Presentation Title

COMPUTATIONAL MECHANICAL STUDIES ON E. COLI TYPE-1 PILI ADHESION WITH HOMOGENEOUS SURFACES

Faculty Mentor

Eileen M. Spain

Start Date

17-11-2018 12:30 PM

End Date

17-11-2018 2:30 PM

Location

CREVELING 23

Session

POSTER 2

Type of Presentation

Poster

Subject Area

physical_mathematical_sciences

Abstract

Prior research [Xu, H. et al. Langmuir, 2013, 29 (9), pp 3000–3011] showed that E. coli adhered to distinct, chemically well-characterized homogeneous surfaces at various strengths using atomic force microscopy. In this work, the interactions between the E. coli FimH pili protein and various surfaces are modeled and simulated to understand the chemical mechanisms of the adhesion. Scripps Research Institute’s AutoDock Vina software was used to screen for the optimal binding sites and these data are subsequently used in steered molecular dynamics to replicate Xu et al.’s experiment in silico. From the docking data, we observed major binding sites for fluorosilane, polyethylene glycol, aminosilane, and methyl α-D-mannopyranoside (MADM), and subsequently hypothesized a mechanism of which MADM inhibits fluorosilane adhesion. With these binding conformation data in hand, CHARMM General Force Field data was modified to parameterize physical interactions within the surface ligands. Using a constant force pull in Nanoscale Molecular Dynamics (NAMD) software to simulate a fast-paced version of what happens when E. coli detaches from the surface, mechanisms were observed such that single or multiple strands of the surface detach from the protein. Data generated by steered molecular dynamics experiments were reminiscent of measurements obtained by Xu et al., particularly the pull-off features. These findings indicated that there was accuracy and precision in replicating E. Coli-surface binding in silico, and allowed further step-by-step analysis of these mechanics and processes.

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Nov 17th, 12:30 PM Nov 17th, 2:30 PM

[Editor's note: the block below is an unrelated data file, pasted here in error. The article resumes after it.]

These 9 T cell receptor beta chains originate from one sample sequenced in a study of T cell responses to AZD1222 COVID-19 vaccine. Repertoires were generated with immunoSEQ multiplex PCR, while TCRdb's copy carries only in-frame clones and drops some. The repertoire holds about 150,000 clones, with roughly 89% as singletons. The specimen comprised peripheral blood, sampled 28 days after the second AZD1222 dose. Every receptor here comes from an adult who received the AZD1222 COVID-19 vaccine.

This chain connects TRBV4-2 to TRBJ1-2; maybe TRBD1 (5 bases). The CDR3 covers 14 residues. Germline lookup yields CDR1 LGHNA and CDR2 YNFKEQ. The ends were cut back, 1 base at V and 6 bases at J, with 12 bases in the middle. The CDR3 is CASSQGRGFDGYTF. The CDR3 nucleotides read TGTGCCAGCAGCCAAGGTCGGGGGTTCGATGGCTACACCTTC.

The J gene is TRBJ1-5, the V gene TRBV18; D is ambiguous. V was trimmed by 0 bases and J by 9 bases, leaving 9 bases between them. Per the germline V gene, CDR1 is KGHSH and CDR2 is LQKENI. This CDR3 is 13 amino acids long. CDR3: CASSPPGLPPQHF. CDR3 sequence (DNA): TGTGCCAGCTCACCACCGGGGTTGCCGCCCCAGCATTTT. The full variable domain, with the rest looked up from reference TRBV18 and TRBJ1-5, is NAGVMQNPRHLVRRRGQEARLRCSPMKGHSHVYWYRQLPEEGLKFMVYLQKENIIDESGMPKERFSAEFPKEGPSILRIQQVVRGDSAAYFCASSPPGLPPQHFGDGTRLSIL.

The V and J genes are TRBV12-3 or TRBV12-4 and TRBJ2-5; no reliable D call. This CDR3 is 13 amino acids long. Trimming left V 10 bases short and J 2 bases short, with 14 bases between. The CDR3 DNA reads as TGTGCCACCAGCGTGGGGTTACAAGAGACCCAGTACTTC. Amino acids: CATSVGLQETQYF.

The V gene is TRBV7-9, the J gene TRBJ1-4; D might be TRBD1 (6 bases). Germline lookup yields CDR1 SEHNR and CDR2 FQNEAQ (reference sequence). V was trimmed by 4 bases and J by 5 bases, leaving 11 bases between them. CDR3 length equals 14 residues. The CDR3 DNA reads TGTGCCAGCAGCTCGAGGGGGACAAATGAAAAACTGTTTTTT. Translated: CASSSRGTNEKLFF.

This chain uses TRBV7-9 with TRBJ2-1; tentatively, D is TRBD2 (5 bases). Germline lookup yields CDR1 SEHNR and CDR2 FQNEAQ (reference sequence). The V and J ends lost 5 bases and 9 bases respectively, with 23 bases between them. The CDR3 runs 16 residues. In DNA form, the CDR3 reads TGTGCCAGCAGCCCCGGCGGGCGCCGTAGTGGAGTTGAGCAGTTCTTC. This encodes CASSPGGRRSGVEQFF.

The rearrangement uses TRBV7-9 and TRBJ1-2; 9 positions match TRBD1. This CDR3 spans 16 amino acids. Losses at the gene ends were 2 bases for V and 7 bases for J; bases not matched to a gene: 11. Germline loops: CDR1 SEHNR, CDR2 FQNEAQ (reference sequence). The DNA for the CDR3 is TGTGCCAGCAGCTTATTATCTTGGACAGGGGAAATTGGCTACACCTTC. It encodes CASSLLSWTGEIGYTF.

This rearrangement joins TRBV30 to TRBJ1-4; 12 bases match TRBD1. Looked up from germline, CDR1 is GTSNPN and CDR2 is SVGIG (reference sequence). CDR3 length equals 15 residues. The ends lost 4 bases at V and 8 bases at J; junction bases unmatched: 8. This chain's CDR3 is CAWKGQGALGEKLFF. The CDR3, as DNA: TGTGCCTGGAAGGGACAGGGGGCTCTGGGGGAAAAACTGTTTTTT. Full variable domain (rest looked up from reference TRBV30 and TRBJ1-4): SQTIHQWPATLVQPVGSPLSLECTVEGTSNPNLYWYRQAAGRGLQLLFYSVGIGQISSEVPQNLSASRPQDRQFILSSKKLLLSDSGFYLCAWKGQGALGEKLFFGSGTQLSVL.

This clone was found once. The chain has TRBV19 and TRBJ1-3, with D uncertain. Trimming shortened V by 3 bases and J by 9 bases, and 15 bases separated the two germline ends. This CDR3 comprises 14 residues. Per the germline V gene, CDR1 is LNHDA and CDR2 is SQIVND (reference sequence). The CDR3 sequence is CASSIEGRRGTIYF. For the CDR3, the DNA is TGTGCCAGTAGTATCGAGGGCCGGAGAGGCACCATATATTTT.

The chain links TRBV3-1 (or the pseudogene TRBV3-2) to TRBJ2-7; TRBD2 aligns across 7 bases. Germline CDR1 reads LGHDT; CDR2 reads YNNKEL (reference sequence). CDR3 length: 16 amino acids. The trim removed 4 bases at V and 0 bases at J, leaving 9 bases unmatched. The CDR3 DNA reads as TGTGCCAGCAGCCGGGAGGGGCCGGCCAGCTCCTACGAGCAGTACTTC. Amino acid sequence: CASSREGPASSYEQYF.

COMPUTATIONAL MECHANICAL STUDIES ON E. COLI TYPE-1 PILI ADHESION WITH HOMOGENEOUS SURFACES

CREVELING 23

Prior research [Xu, H. et al. Langmuir, 2013, 29 (9), pp 3000–3011] showed that E. coli adhered to distinct, chemically well-characterized homogeneous surfaces at various strengths using atomic force microscopy. In this work, the interactions between the E. coli FimH pili protein and various surfaces are modeled and simulated to understand the chemical mechanisms of the adhesion. Scripps Research Institute’s AutoDock Vina software was used to screen for the optimal binding sites and these data are subsequently used in steered molecular dynamics to replicate Xu et al.’s experiment in silico. From the docking data, we observed major binding sites for fluorosilane, polyethylene glycol, aminosilane, and methyl α-D-mannopyranoside (MADM), and subsequently hypothesized a mechanism of which MADM inhibits fluorosilane adhesion. With these binding conformation data in hand, CHARMM General Force Field data was modified to parameterize physical interactions within the surface ligands. Using a constant force pull in Nanoscale Molecular Dynamics (NAMD) software to simulate a fast-paced version of what happens when E. coli detaches from the surface, mechanisms were observed such that single or multiple strands of the surface detach from the protein. Data generated by steered molecular dynamics experiments were reminiscent of measurements obtained by Xu et al., particularly the pull-off features. These findings indicated that there was accuracy and precision in replicating E. Coli-surface binding in silico, and allowed further step-by-step analysis of these mechanics and processes.